British heterosexual couple lose bid to have civil partnership instead of marriage

A British heterosexual couple lose bid to have civil partnership instead of marriage

LONDON, ENGLAND, UK (FEBRUARY 21, 2017) (BBC) – A heterosexual British couple who object to what they call the patriarchal nature of marriage narrowly lost a court bid on Tuesday (February 21) to be able to enter into a civil partnership, after judges upheld a ruling that such unions were only eligible to those of the same sex.

Civil partnerships were introduced in Britain in 2004, giving gay couples similar legal rights to those enjoyed by married heterosexuals.

Since 2014, same-sex marriage has also been legal in England, Wales and Scotland, meaning gay couples could choose to get married or enter into a civil partnership.

Rebecca Steinfeld, 35, and her partner Charles Keidan, 40, who have a child, said that meant the law discriminated against heterosexuals like them who wanted a civil partnership rather than to be married.

In a brief statement to reporters outside the court, Rebecca Steinfeld was disappointed at the decision, which she thought they were likely to win.

“My overall conclusion, the appellants are right. Those were the words of Lady Justice Arden and yet we lost our case here today. We are so sorry to tell you all and all our supporters that the Court of Appeal has gone against us. But we lost so narrowly that there’s everything to fight for. All three of the judges agreed that we are being treated differently because of our sexual orientation and that this impacts our private and family life. All three rejected the argument that we could just get married. All three emphasised that the government cannot maintain the status quo for much longer, they are on borrowed time,” said civil partnership appellant, Rebecca Steinfeld.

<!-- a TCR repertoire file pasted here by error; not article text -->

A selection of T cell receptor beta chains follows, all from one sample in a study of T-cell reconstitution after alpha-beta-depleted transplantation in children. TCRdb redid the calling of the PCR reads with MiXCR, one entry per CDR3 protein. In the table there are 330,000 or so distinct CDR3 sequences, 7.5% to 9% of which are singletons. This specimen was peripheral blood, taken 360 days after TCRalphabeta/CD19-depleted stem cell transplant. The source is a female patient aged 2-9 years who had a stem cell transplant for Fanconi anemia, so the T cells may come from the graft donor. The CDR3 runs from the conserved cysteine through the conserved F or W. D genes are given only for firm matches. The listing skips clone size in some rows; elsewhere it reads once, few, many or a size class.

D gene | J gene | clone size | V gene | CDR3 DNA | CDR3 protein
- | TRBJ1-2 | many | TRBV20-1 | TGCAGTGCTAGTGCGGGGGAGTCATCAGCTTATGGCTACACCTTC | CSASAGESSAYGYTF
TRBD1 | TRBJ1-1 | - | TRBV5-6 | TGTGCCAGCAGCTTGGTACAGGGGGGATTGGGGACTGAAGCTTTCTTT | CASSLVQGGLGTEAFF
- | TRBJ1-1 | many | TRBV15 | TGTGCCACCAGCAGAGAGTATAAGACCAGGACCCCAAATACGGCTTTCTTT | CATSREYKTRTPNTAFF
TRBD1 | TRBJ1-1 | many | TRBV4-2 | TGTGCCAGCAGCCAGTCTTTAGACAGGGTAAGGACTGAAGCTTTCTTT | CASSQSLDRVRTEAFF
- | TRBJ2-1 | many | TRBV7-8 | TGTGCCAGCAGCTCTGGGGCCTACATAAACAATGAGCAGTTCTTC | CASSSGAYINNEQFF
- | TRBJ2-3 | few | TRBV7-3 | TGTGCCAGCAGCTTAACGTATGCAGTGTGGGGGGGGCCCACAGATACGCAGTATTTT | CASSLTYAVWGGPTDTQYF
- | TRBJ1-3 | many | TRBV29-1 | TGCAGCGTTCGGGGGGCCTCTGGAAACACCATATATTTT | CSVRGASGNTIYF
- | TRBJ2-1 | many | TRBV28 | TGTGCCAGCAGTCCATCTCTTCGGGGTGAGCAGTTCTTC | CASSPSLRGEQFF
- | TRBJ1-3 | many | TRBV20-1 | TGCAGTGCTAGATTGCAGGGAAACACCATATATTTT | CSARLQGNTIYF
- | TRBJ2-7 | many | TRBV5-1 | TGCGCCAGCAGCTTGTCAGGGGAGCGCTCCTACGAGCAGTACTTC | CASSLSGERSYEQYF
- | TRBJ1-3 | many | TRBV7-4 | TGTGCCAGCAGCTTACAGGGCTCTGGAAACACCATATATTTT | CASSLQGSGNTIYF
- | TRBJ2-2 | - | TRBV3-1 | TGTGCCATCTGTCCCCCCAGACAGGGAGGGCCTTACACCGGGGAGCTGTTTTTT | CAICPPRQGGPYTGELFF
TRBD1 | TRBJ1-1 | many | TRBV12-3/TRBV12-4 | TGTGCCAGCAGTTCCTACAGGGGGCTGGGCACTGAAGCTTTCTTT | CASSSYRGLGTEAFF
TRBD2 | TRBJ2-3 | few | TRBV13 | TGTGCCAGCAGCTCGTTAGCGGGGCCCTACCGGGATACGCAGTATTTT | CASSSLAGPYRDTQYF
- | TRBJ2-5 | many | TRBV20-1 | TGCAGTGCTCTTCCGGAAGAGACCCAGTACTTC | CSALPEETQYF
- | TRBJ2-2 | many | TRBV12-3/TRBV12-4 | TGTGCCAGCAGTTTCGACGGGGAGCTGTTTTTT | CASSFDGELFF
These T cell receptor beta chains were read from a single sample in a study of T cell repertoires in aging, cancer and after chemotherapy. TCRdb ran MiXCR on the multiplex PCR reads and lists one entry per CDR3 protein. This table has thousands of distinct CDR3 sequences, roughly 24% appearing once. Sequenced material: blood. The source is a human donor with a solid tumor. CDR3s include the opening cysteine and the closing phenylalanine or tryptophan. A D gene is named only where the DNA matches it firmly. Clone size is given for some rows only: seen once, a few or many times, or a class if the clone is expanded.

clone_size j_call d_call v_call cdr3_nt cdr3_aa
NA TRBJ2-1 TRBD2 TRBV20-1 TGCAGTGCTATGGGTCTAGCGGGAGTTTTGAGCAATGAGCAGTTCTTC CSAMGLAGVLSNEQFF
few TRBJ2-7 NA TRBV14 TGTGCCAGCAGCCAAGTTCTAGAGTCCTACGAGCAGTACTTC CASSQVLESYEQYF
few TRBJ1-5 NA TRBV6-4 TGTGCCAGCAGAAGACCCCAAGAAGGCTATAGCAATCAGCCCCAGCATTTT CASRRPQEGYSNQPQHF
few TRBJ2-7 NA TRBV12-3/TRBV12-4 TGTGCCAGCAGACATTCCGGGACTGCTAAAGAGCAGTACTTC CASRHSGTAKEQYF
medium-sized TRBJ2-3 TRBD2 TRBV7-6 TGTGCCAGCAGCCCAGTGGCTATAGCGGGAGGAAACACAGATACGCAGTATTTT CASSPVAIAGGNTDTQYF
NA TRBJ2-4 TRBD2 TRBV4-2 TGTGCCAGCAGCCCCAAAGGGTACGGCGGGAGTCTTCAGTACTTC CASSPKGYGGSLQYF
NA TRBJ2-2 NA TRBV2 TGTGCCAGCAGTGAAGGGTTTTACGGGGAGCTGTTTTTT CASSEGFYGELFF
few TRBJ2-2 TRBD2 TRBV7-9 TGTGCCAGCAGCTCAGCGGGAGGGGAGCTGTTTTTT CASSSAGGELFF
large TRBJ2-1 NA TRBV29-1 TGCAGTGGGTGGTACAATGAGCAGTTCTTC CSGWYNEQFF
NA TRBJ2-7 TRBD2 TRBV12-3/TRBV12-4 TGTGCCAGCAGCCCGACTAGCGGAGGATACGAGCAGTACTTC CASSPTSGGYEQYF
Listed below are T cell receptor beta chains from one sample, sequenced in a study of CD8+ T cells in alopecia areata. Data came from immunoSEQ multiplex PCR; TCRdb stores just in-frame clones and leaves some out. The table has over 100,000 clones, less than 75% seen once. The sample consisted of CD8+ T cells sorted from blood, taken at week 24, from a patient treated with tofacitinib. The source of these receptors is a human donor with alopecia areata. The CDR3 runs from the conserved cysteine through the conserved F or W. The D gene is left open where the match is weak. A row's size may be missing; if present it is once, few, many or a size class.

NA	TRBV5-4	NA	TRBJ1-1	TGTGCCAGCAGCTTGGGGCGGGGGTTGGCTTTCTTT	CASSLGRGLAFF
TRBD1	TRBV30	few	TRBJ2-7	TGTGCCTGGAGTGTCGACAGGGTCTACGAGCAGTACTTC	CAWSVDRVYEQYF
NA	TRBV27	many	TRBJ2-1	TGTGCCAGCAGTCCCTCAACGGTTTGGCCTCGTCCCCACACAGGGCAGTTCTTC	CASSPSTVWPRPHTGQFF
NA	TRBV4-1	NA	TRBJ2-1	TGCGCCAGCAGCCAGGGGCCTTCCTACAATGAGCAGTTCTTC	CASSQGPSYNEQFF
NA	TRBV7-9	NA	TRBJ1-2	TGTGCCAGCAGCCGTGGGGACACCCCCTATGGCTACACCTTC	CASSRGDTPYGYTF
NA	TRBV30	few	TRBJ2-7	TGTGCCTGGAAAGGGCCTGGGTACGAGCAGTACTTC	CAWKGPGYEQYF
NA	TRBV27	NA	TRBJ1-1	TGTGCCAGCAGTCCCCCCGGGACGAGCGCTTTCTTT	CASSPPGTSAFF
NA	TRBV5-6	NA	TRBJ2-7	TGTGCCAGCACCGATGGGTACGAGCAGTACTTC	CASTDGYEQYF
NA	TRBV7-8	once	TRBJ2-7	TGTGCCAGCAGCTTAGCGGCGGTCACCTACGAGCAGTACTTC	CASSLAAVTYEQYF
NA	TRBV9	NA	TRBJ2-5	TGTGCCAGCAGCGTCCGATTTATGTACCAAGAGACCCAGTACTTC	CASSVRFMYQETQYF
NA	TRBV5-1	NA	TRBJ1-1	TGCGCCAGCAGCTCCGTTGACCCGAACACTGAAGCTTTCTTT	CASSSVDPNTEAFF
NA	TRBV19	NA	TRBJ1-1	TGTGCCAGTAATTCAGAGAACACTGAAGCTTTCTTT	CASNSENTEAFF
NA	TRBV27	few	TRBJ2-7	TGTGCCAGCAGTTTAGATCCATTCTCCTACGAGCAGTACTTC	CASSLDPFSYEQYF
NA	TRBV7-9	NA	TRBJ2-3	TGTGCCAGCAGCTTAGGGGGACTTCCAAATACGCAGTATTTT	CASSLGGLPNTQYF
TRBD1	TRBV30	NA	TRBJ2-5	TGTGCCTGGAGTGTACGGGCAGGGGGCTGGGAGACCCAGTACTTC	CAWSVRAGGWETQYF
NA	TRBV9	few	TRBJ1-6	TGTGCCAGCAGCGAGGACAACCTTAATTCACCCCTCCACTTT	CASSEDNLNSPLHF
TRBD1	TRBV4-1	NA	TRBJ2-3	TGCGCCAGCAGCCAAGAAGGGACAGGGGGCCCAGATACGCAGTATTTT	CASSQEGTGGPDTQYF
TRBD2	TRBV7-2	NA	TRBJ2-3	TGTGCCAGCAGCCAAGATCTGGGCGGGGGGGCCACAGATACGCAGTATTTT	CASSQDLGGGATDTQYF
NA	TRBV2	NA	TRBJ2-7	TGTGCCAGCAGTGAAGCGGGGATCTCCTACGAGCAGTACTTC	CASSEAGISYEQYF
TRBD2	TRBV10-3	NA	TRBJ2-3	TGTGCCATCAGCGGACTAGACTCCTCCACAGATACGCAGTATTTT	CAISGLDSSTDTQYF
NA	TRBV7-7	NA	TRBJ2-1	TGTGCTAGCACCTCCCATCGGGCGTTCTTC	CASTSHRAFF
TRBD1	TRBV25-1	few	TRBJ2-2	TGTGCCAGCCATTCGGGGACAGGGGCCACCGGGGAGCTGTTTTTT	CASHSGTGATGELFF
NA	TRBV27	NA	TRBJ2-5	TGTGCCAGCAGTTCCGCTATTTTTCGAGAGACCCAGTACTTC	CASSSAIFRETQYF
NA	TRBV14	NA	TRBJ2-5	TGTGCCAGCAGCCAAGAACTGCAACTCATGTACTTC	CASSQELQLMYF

The judges accepted there was a potential breach of the couple’s human rights but by a two-to-one majority said the government should be allowed more time to assess whether civil partnerships should be extended or perhaps even phased out.

“While the campaign for civil partnership gains more political support, we intend to challenge this ruling in the Supreme Court, unless we hear from the government they are going to make a statement and they are going to commit to making the change we so want in the Queen’s speech and we’re really waiting to hear from the government about what they’re going to do, given that the judges have affectedly told them they are on borrowed time,” said civil partnership appellant, Charles Keidan.

Keidan added there were more than three million mixed-sex couple living together with two million dependent children and these couples lacked legal and financial security.

The couple will now challenge the ruling in the Supreme Court, the highest judicial body in Britain, unless the government indicated it would change the existing law.